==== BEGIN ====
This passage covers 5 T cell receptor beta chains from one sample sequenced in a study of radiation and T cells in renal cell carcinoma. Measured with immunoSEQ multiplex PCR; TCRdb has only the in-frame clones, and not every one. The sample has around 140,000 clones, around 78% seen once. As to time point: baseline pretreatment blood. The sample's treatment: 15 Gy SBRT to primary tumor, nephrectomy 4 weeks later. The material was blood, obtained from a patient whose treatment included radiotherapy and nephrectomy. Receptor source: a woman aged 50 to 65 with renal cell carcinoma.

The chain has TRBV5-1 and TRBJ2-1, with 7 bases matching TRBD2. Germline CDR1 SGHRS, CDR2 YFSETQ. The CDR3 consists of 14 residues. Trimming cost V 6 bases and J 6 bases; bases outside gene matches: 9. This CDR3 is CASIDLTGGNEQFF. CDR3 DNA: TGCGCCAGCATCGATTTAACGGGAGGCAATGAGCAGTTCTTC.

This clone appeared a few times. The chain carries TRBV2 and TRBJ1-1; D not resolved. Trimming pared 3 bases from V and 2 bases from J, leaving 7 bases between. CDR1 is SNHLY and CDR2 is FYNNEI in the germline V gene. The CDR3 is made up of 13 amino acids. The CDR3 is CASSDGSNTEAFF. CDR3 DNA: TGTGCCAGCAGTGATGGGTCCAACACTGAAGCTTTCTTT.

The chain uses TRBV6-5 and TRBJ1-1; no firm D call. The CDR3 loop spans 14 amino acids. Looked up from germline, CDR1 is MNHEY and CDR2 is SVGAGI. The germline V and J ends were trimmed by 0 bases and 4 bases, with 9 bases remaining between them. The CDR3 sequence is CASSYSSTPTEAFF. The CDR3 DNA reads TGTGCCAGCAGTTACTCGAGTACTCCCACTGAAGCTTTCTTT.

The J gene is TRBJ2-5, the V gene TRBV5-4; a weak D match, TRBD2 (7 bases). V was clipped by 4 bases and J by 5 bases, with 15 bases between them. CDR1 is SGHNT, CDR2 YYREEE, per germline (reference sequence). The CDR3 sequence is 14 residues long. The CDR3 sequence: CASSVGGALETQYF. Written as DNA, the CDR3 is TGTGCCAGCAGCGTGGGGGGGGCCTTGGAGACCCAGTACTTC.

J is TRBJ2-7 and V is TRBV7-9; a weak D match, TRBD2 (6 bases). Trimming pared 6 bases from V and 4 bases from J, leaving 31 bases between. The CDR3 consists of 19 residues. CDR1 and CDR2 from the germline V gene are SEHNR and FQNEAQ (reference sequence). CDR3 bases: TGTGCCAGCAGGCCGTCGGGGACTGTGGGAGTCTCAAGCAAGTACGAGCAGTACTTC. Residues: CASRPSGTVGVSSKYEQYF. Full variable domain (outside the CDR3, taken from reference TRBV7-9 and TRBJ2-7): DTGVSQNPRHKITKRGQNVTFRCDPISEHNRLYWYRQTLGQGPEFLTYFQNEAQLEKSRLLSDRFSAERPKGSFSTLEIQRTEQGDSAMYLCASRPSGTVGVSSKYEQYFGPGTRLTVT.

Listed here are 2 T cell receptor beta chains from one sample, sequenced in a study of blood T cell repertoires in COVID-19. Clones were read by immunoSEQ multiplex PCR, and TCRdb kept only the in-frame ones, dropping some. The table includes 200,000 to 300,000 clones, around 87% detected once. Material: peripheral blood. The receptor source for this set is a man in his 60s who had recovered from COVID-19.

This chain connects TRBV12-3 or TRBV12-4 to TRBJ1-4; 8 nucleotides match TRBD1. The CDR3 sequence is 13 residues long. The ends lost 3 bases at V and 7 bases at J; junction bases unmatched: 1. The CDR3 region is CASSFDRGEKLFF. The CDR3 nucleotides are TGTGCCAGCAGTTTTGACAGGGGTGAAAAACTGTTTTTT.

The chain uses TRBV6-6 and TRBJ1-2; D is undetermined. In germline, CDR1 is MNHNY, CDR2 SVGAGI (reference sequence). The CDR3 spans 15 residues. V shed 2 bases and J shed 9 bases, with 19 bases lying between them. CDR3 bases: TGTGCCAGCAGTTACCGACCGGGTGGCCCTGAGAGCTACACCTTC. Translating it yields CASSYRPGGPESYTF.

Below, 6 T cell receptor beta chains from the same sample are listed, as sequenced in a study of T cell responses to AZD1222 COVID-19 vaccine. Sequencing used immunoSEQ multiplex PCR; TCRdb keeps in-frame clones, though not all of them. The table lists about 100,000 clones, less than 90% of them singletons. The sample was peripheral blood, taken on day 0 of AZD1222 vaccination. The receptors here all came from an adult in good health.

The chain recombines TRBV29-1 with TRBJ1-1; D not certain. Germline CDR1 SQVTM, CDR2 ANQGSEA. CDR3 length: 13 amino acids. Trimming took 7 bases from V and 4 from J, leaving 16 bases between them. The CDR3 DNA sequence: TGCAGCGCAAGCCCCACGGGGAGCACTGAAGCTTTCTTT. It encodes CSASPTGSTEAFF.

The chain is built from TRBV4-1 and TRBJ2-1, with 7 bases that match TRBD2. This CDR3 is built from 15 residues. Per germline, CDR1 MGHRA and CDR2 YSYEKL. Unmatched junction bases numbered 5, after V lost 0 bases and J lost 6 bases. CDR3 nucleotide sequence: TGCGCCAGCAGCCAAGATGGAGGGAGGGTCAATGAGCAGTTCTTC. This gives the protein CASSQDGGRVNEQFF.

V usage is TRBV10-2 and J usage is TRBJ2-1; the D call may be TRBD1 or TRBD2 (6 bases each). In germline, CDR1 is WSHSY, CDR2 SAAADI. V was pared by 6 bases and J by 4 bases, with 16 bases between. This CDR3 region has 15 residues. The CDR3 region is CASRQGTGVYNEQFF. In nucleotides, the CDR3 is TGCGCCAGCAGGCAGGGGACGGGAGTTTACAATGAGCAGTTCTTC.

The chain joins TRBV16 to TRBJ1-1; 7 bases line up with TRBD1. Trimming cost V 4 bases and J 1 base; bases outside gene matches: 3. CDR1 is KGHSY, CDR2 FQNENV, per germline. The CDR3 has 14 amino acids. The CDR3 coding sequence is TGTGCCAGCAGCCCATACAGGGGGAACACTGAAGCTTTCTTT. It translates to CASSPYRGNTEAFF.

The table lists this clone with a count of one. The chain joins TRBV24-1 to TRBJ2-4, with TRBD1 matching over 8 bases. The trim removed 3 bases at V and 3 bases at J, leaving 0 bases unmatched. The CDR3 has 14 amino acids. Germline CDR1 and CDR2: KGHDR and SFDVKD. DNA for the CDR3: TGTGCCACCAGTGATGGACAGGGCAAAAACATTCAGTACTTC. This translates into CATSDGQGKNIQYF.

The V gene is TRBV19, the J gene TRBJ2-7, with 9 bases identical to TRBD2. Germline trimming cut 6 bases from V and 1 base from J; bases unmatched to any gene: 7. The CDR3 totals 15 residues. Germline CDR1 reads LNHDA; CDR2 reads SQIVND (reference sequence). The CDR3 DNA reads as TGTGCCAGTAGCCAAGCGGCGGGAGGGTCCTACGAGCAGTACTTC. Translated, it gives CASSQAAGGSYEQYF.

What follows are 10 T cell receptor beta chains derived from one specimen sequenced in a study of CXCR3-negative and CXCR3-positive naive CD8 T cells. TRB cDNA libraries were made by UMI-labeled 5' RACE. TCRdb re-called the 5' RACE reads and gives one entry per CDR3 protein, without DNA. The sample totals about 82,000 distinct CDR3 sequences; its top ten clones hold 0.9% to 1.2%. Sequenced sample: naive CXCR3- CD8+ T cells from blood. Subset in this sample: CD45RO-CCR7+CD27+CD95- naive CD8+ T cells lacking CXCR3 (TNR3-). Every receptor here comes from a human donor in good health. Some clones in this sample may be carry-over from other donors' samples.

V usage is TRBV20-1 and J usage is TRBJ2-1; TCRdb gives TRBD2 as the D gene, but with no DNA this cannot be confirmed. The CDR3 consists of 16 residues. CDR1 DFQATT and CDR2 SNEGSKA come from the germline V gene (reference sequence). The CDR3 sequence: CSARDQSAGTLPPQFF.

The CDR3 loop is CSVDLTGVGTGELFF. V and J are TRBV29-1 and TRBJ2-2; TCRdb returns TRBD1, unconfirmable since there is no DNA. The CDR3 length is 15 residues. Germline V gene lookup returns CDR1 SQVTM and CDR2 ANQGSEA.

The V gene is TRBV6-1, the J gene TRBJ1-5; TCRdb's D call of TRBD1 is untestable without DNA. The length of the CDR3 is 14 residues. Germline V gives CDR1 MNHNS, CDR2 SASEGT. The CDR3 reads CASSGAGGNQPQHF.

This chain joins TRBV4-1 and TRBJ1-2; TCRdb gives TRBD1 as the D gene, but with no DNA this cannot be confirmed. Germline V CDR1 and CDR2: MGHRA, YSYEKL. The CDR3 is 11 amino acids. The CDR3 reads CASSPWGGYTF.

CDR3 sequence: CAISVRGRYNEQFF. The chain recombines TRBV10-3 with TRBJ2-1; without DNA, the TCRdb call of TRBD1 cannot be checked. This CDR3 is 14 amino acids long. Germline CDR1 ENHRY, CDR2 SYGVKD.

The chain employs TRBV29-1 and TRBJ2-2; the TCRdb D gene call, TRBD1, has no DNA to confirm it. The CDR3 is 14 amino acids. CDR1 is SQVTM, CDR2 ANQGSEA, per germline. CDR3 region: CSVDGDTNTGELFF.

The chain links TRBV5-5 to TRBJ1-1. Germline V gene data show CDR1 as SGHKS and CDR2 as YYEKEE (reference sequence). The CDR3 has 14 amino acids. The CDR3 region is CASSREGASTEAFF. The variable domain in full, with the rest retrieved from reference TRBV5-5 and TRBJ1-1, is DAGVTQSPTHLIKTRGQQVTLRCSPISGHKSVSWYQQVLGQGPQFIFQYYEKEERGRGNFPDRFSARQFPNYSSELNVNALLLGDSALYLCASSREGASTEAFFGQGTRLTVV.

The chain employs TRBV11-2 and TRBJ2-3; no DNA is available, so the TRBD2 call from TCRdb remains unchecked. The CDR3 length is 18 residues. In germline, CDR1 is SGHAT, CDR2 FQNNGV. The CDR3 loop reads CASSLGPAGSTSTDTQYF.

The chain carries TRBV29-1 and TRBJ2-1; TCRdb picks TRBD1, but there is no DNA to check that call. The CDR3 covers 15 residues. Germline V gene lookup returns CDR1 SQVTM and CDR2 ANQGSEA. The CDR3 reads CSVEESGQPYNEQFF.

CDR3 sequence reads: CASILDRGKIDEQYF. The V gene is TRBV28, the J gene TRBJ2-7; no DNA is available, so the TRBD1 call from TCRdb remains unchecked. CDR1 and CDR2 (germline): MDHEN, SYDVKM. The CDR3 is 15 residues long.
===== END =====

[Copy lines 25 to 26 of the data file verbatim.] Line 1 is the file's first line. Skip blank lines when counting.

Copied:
The chain employs TRBV11-2 and TRBJ2-3; no DNA is available, so the TRBD2 call from TCRdb remains unchecked. The CDR3 length is 18 residues. In germline, CDR1 is SGHAT, CDR2 FQNNGV. The CDR3 loop reads CASSLGPAGSTSTDTQYF.

The chain carries TRBV29-1 and TRBJ2-1; TCRdb picks TRBD1, but there is no DNA to check that call. The CDR3 covers 15 residues. Germline V gene lookup returns CDR1 SQVTM and CDR2 ANQGSEA. The CDR3 reads CSVEESGQPYNEQFF.